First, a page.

The Principle of Granularity and Product Cost Management
After 25 years in the business of marketing manufacturing software, I still remember one of my early job interviews where I absolutely sealed the deal by referring to the Principle of Granularity.
I’m not even sure where I learned about this concept, but when I was speaking to this executive, he asked me “What was my strategy for attacking an extremely complex Request for Proposal project?” Without batting an eyelash, I launched into a description of how I would break down the project into its most elemental components, delegate the responsibility for answering each section of the RFP to the most appropriate resource in the company, then combine all the elements back together again to achieve the finished result. As soon as I finished, the gentleman I was speaking with looked me right in the eye and smiled. I knew I had the job right then and there – and I owed it all to the Principle of Granularity.
Fast forward to today. I have designed and implemented marketing programs around the world, many of them highly complex undertakings with hundreds of moving parts. And to this day, I still leverage that same basic principle when I attack these types of projects, and that will likely span a long duration of time – I break them down into their elemental components, then leverage the most talented people around me to drive towards a highly successful end result – it’s never failed me.
Applying the Principle of Granularity to PCM Strategy
Interestingly enough, the strategy for successfully achieving the total potential savings opportunity of a product cost management deployment should be viewed in the same way.
After consulting with key business executives across the product development organization (R&D, design, engineering, cost engineering, sourcing, manufacturing and key suppliers), and achieving a strong understanding of the company’s internal processes, current costing methodologies and goals and objectives for improvement, one can leverage the Principle of Granularity to build out a deployment plan that is broken down into its most elemental components, and is implemented like a phase/gate project.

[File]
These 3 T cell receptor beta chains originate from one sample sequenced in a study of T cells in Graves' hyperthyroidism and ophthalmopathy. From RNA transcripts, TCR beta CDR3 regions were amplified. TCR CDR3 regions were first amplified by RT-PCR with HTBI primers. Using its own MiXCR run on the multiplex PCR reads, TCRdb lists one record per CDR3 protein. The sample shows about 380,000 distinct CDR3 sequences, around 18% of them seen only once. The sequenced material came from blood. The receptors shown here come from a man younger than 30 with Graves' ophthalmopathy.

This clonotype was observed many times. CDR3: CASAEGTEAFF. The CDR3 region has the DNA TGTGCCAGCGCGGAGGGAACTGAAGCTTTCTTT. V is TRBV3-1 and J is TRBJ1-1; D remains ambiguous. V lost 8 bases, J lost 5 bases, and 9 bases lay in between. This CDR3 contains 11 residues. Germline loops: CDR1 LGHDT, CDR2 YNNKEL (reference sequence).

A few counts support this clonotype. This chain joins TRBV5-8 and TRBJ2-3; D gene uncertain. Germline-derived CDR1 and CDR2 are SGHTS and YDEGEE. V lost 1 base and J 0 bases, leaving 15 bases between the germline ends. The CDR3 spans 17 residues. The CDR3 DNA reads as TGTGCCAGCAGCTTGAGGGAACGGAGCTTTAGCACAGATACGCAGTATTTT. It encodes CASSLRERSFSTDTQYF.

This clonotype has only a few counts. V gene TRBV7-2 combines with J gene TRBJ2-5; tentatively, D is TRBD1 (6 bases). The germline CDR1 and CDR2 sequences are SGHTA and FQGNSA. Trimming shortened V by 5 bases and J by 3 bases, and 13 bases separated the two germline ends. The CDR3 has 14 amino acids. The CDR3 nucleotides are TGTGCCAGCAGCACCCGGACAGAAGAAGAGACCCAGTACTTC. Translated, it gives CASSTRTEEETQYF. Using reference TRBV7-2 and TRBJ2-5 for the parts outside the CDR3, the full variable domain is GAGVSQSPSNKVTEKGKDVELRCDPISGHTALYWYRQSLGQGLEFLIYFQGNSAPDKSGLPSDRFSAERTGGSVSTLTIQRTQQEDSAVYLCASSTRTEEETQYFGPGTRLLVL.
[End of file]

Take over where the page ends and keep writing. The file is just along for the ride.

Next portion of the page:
The Role of Cost Culture Maturity
A key consideration when building out the deployment plan should be the level of Cost Culture Maturity. While some companies do have dedicated experts that have a strong understanding of costing and manufacturing practices, most manufacturers have outsourced a significant portion of this expertise to their supply chain.
In that case, as you break down a product cost management initiative, you want to start with a series of relatively small, manageable projects where you can build some experience, acquire manufacturing data from some of your strategic suppliers, gain an appreciation for the subtleties of product cost, and how cost evolves and represents itself differently depending on your needs, perspectives and the level of information available to you at a specific point in the product development lifecycle.
Once an initial project has been completed, and you have gained some valuable experience and established that there is a strong ROI to be achieved, you can move to the next level of cost maturity, and take on a project that may be somewhat more complex. Maybe it involves attacking the cost of a new manufacturing process, a new product line, or the project spans beyond your own organization into an adjacent function, requiring a new level of collaboration that did not previously exist.
Leverage Your Partner for Targeted PCM Solutions
An experienced Product Cost Management partner will be able to present you with an array of software and service solutions that are targeted specifically at addressing a narrow challenge you are facing, such as Spend Analysis, Quote Validation, Evaluation of Design Alternatives, costing of Engineering Change Orders and others.
Each of these solutions will require different levels of financial investment and different levels of personnel commitment. Typically you will find that there is a correlation between the complexities of the project, the Time to Value (TTV), and the long term ROI – the bigger the project, the longer the TTV, the bigger the ROI.
It’s best for companies that are at the foundational level of the cost maturity curve to start with projects that require minimal specialized manufacturing data, minimal product configuration, offer relatively short TTV and provide an initial level of ROI that starts to build credibility in the program, and allows you to graduate to the next level of maturity, and tackle a project with a little more experience under your belt.
In the end, it all goes back to that basic Principle of Granularity. The long term potential for a strategic Product Cost Management initiative is immense, but don’t bite off more than you can chew in the early days.
Listen to the advice of your PCM technology partner and break the project down into its elemental components. When you look back after a period of time, and roll-up all the savings you’ve realized, and you’ve personally played a big role in advancing the cost culture of your entire organization, you’ll come to realize that you too have sealed the deal, and helped your company become a much more competitive force in the marketplace.
Want to Learn More?
Download our whitepaper, Implementing an Effective Product Cost Management Program, for best practices and practical guidelines to help you get started on your product cost management journey.